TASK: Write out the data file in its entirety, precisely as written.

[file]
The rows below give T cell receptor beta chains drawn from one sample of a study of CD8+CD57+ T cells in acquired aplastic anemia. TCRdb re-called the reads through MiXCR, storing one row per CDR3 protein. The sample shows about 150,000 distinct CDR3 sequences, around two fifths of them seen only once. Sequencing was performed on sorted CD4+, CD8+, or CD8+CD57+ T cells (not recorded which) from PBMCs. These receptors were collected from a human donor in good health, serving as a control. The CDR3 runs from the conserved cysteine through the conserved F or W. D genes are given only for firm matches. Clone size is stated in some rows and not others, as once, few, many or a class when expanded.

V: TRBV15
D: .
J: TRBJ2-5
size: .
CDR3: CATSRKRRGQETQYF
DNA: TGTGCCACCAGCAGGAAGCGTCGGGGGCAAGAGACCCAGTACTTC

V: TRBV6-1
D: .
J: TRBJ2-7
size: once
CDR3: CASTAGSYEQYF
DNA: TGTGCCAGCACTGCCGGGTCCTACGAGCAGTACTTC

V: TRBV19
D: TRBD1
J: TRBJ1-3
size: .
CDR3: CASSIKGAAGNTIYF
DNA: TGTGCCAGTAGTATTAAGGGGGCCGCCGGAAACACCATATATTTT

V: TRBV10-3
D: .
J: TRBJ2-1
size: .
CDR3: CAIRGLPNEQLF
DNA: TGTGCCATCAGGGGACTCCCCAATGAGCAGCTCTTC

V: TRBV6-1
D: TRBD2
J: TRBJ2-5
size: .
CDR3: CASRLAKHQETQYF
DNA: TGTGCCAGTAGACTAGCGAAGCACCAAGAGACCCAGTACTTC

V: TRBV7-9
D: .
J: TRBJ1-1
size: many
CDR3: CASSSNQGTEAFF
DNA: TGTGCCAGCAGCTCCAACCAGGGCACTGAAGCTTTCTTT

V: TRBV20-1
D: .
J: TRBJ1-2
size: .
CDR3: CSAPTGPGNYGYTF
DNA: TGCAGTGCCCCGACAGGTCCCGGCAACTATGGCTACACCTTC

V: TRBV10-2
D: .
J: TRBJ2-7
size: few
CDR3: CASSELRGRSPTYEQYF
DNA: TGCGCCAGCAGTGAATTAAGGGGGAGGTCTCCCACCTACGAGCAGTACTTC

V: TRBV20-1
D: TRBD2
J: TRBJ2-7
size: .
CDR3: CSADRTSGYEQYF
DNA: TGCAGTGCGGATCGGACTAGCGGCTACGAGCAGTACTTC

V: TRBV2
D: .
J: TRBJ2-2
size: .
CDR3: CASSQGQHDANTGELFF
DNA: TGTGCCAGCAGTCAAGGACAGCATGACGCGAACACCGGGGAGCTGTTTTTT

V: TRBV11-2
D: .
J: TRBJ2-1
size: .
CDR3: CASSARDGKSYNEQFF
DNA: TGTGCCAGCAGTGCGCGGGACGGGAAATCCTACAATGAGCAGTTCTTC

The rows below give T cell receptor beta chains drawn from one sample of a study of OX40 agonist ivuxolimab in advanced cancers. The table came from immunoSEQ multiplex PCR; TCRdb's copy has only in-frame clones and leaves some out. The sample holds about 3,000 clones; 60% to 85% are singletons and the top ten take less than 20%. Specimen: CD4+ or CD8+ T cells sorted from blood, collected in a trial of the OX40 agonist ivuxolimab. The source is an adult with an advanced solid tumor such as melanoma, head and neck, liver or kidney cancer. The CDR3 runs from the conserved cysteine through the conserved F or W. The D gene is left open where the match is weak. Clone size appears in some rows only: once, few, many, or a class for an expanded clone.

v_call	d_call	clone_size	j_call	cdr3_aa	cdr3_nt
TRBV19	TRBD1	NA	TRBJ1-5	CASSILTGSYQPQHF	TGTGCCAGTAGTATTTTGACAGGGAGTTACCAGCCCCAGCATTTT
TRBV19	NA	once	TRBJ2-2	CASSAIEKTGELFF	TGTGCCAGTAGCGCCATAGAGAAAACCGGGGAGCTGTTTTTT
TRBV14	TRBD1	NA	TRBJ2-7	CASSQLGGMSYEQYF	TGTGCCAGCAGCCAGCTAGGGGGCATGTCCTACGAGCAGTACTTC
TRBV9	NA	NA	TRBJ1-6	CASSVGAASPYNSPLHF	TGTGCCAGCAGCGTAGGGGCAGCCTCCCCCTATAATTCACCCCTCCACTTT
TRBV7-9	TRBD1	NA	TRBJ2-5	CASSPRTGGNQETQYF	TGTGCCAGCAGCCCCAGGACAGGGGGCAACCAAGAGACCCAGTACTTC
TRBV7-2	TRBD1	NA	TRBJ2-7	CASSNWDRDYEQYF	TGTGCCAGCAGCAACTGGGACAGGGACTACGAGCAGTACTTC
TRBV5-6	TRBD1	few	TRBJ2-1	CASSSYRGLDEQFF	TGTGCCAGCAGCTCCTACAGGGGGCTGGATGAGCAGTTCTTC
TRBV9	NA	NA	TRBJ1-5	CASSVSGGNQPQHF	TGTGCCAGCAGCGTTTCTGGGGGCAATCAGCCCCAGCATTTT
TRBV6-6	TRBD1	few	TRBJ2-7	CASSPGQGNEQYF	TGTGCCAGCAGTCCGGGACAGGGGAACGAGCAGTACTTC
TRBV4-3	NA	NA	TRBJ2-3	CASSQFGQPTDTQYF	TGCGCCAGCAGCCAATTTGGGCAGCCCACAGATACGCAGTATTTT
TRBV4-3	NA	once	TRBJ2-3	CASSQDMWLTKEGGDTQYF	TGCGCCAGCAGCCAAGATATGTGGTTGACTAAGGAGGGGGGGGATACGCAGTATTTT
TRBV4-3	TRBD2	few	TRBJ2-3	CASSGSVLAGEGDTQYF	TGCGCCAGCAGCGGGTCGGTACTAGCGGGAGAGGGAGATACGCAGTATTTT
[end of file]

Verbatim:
The rows below give T cell receptor beta chains drawn from one sample of a study of CD8+CD57+ T cells in acquired aplastic anemia. TCRdb re-called the reads through MiXCR, storing one row per CDR3 protein. The sample shows about 150,000 distinct CDR3 sequences, around two fifths of them seen only once. Sequencing was performed on sorted CD4+, CD8+, or CD8+CD57+ T cells (not recorded which) from PBMCs. These receptors were collected from a human donor in good health, serving as a control. The CDR3 runs from the conserved cysteine through the conserved F or W. D genes are given only for firm matches. Clone size is stated in some rows and not others, as once, few, many or a class when expanded.

V: TRBV15
D: .
J: TRBJ2-5
size: .
CDR3: CATSRKRRGQETQYF
DNA: TGTGCCACCAGCAGGAAGCGTCGGGGGCAAGAGACCCAGTACTTC

V: TRBV6-1
D: .
J: TRBJ2-7
size: once
CDR3: CASTAGSYEQYF
DNA: TGTGCCAGCACTGCCGGGTCCTACGAGCAGTACTTC

V: TRBV19
D: TRBD1
J: TRBJ1-3
size: .
CDR3: CASSIKGAAGNTIYF
DNA: TGTGCCAGTAGTATTAAGGGGGCCGCCGGAAACACCATATATTTT

V: TRBV10-3
D: .
J: TRBJ2-1
size: .
CDR3: CAIRGLPNEQLF
DNA: TGTGCCATCAGGGGACTCCCCAATGAGCAGCTCTTC

V: TRBV6-1
D: TRBD2
J: TRBJ2-5
size: .
CDR3: CASRLAKHQETQYF
DNA: TGTGCCAGTAGACTAGCGAAGCACCAAGAGACCCAGTACTTC

V: TRBV7-9
D: .
J: TRBJ1-1
size: many
CDR3: CASSSNQGTEAFF
DNA: TGTGCCAGCAGCTCCAACCAGGGCACTGAAGCTTTCTTT

V: TRBV20-1
D: .
J: TRBJ1-2
size: .
CDR3: CSAPTGPGNYGYTF
DNA: TGCAGTGCCCCGACAGGTCCCGGCAACTATGGCTACACCTTC

V: TRBV10-2
D: .
J: TRBJ2-7
size: few
CDR3: CASSELRGRSPTYEQYF
DNA: TGCGCCAGCAGTGAATTAAGGGGGAGGTCTCCCACCTACGAGCAGTACTTC

V: TRBV20-1
D: TRBD2
J: TRBJ2-7
size: .
CDR3: CSADRTSGYEQYF
DNA: TGCAGTGCGGATCGGACTAGCGGCTACGAGCAGTACTTC

V: TRBV2
D: .
J: TRBJ2-2
size: .
CDR3: CASSQGQHDANTGELFF
DNA: TGTGCCAGCAGTCAAGGACAGCATGACGCGAACACCGGGGAGCTGTTTTTT

V: TRBV11-2
D: .
J: TRBJ2-1
size: .
CDR3: CASSARDGKSYNEQFF
DNA: TGTGCCAGCAGTGCGCGGGACGGGAAATCCTACAATGAGCAGTTCTTC

The rows below give T cell receptor beta chains drawn from one sample of a study of OX40 agonist ivuxolimab in advanced cancers. The table came from immunoSEQ multiplex PCR; TCRdb's copy has only in-frame clones and leaves some out. The sample holds about 3,000 clones; 60% to 85% are singletons and the top ten take less than 20%. Specimen: CD4+ or CD8+ T cells sorted from blood, collected in a trial of the OX40 agonist ivuxolimab. The source is an adult with an advanced solid tumor such as melanoma, head and neck, liver or kidney cancer. The CDR3 runs from the conserved cysteine through the conserved F or W. The D gene is left open where the match is weak. Clone size appears in some rows only: once, few, many, or a class for an expanded clone.

v_call	d_call	clone_size	j_call	cdr3_aa	cdr3_nt
TRBV19	TRBD1	NA	TRBJ1-5	CASSILTGSYQPQHF	TGTGCCAGTAGTATTTTGACAGGGAGTTACCAGCCCCAGCATTTT
TRBV19	NA	once	TRBJ2-2	CASSAIEKTGELFF	TGTGCCAGTAGCGCCATAGAGAAAACCGGGGAGCTGTTTTTT
TRBV14	TRBD1	NA	TRBJ2-7	CASSQLGGMSYEQYF	TGTGCCAGCAGCCAGCTAGGGGGCATGTCCTACGAGCAGTACTTC
TRBV9	NA	NA	TRBJ1-6	CASSVGAASPYNSPLHF	TGTGCCAGCAGCGTAGGGGCAGCCTCCCCCTATAATTCACCCCTCCACTTT
TRBV7-9	TRBD1	NA	TRBJ2-5	CASSPRTGGNQETQYF	TGTGCCAGCAGCCCCAGGACAGGGGGCAACCAAGAGACCCAGTACTTC
TRBV7-2	TRBD1	NA	TRBJ2-7	CASSNWDRDYEQYF	TGTGCCAGCAGCAACTGGGACAGGGACTACGAGCAGTACTTC
TRBV5-6	TRBD1	few	TRBJ2-1	CASSSYRGLDEQFF	TGTGCCAGCAGCTCCTACAGGGGGCTGGATGAGCAGTTCTTC
TRBV9	NA	NA	TRBJ1-5	CASSVSGGNQPQHF	TGTGCCAGCAGCGTTTCTGGGGGCAATCAGCCCCAGCATTTT
TRBV6-6	TRBD1	few	TRBJ2-7	CASSPGQGNEQYF	TGTGCCAGCAGTCCGGGACAGGGGAACGAGCAGTACTTC
TRBV4-3	NA	NA	TRBJ2-3	CASSQFGQPTDTQYF	TGCGCCAGCAGCCAATTTGGGCAGCCCACAGATACGCAGTATTTT
TRBV4-3	NA	once	TRBJ2-3	CASSQDMWLTKEGGDTQYF	TGCGCCAGCAGCCAAGATATGTGGTTGACTAAGGAGGGGGGGGATACGCAGTATTTT
TRBV4-3	TRBD2	few	TRBJ2-3	CASSGSVLAGEGDTQYF	TGCGCCAGCAGCGGGTCGGTACTAGCGGGAGAGGGAGATACGCAGTATTTT